Home » Trump’s Own Lawyers Destroyed Immunity Argument During Impeachment Hearings

Trump’s Own Lawyers Destroyed Immunity Argument During Impeachment Hearings

You know things are going badly for Trump when even flack Jonathan Turley has to admit he’s going to lose. Trump is seeking legal immunity for charges related to attempting to overturn the 2020 presidential election and his part in the January 6th insurrection, with his lawyers making the ridiculous assertion that he could not be prosecuted for anything without first being impeached and convicted during a federal appeals court hearing yesterday.

MSNBC’s Chris Hayes and his guests Lisa Rubin and Charles Colemen took apart his lawyer’s arguments and reminded everyone that we heard the very opposite remarks out of his attorney Bruce Castor during his impeachment trial.

HAYES: Okay, so the argument, the argument that Trump’s lawyer came back to time and time again, is that the only way that you could, under the Constitution, prosecute a hypothetical president for doing all those hypothetical crimes, would be if first, while he was president, he was impeached and convicted by a two thirds vote in the Senate. Now there are a bunch of reasons why that argument is ludicrous, not the least of which is that when the ex-president is being impeached the second time one of the arguments made for acquittal was that impeachment wouldn’t be the right venue. Republican Senate Leader Mitch McConnell argued at length it wasn’t the Senate’s job to hold Trump accountable. That’s what prosecutors and courts are for.

MCCONNELL: President Trump is still liable for everything he did while he was in office. He didn’t get away with anything, yet. We have a criminal justice system in this country. We have civil litigation. And former presidents are not immune from being accountable by either one.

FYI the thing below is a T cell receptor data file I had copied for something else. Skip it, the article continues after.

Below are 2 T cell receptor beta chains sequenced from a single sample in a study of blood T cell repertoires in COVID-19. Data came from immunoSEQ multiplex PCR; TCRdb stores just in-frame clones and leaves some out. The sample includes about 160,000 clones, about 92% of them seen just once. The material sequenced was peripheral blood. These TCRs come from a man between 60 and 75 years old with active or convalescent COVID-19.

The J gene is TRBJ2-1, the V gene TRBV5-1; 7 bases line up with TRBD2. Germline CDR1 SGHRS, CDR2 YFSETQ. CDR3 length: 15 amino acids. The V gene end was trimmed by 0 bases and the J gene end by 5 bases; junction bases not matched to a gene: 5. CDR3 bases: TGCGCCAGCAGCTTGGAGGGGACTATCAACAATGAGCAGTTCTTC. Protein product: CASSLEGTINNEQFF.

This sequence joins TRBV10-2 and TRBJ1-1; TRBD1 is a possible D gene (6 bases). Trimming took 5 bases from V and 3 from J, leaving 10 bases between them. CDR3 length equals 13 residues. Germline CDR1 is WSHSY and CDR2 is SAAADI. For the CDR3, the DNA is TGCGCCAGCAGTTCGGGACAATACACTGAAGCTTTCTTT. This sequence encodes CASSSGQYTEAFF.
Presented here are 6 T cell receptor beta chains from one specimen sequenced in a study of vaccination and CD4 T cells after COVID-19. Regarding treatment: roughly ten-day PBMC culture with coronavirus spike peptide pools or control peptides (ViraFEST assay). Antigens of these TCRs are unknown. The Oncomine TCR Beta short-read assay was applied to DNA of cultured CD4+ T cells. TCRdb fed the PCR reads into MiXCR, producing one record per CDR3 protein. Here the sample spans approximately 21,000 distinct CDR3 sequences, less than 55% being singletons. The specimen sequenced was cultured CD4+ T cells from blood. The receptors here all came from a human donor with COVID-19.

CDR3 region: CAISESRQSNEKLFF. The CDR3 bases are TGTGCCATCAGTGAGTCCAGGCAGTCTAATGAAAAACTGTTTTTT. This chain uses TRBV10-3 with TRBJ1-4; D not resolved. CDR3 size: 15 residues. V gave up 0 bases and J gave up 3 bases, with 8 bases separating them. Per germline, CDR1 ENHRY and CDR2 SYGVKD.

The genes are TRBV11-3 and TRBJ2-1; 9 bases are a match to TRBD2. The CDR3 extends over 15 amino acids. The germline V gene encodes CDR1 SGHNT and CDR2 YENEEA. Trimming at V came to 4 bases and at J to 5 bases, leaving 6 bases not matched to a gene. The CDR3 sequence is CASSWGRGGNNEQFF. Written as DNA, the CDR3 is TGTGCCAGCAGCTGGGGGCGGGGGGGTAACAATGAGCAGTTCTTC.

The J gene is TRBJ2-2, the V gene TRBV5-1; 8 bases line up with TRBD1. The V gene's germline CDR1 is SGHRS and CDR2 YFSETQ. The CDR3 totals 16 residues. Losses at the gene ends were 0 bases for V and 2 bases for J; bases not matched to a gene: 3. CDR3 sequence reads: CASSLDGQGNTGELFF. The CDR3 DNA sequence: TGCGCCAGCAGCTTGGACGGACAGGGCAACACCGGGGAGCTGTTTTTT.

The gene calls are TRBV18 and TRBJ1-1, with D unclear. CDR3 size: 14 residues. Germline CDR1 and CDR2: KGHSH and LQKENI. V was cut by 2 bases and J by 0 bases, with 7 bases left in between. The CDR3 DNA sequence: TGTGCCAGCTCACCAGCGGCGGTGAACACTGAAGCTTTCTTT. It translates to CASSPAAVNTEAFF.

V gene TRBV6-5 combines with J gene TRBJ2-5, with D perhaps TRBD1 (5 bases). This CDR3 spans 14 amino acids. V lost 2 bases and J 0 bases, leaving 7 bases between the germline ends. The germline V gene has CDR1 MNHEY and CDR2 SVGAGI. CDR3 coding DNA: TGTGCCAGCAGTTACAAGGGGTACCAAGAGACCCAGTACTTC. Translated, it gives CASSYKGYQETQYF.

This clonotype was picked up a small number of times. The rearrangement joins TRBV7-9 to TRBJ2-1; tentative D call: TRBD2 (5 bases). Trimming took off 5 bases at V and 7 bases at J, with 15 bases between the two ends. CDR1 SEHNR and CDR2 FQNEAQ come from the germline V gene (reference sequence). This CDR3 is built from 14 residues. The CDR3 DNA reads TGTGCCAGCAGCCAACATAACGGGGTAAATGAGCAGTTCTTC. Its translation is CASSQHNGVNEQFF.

HAYES: First, just give me your first read on the centrality of this argument, the you have to impeach and convict first argument. As it appeared today, which I was not anticipating to be central as it was.

RUBIN: That’s because it’s not the first line argument, right? The argument that they are making on presidential immunity starts with the overarching he’s immune from everything because of the structure of the Constitution and separation of powers principles. This was sort of like their second line.

The impeachment judgment clause of Article One of the Constitution, which is really intended to be a limit on the Senate, and essentially what it says is, if you impeach and convict someone of, the penalties you can impose on them are disqualification from holding office and removal from office and nothing further. But, nevertheless, nothing should prevent that person from also being liable in the court of law. There is nothing in that text that says anything about what avenues of relief are open, for example, to the Department of Justice, which is not addressed an Article One. This is meant as a constraint on Congress, not a get out of jail free card for a former president.


HAYES: It’s just worth playing, because this is a classic Trump thing, like, in one venue the argument is like, this is the event. And the other venue, it’s not the venue now, right? They love to do this. Here’s Trump’s lawyer, during impeachment, assuring the Senators, look, if this doesn’t, if you don’t vote to convict, he can of course go get arrested and convicted. Take a listen.

CASTOR: If my colleagues on this side of the chamber actually think that president Trump committed a criminal offense, and let’s understand, a high crime is a felony and misdemeanor is a misdemeanor. The words haven’t changed that much over the time. After he’s out of office, you go and arrest him.

There’s no such thing as a January exception to impeachment. There is only the text of the Constitution, which makes very clear that a former president is subject to criminal sanction after his presidency, for any illegal acts he commits.

HAYES: That’s Donald Trump’s lawyer at the impeachment hearing making literally the opposite argument that his lawyer made today before these judges.

RUBIN: Yes, and one of the reasons it’s also specious is because this impeachment judgment clause doesn’t just apply to presidents. It applies to anybody who could be impeached by the House and Senate. That means former federal judges for example, cabinet secretaries. Some of those people have been prosecuted without impeachment. Hello Henry Cisneros, the former HUD Secretary. And there are a litany of federal judges who haven’t been prosecuted and convicted either, without impeachment, or before they were impeached.

So Trump’s lawyers had to have known that during the impeachment debacle that you just showed there. They understand full well that the impeachment judgment clause isn’t just about the president, and those real life examples show why it can’t possibly be victorious here.


January 2024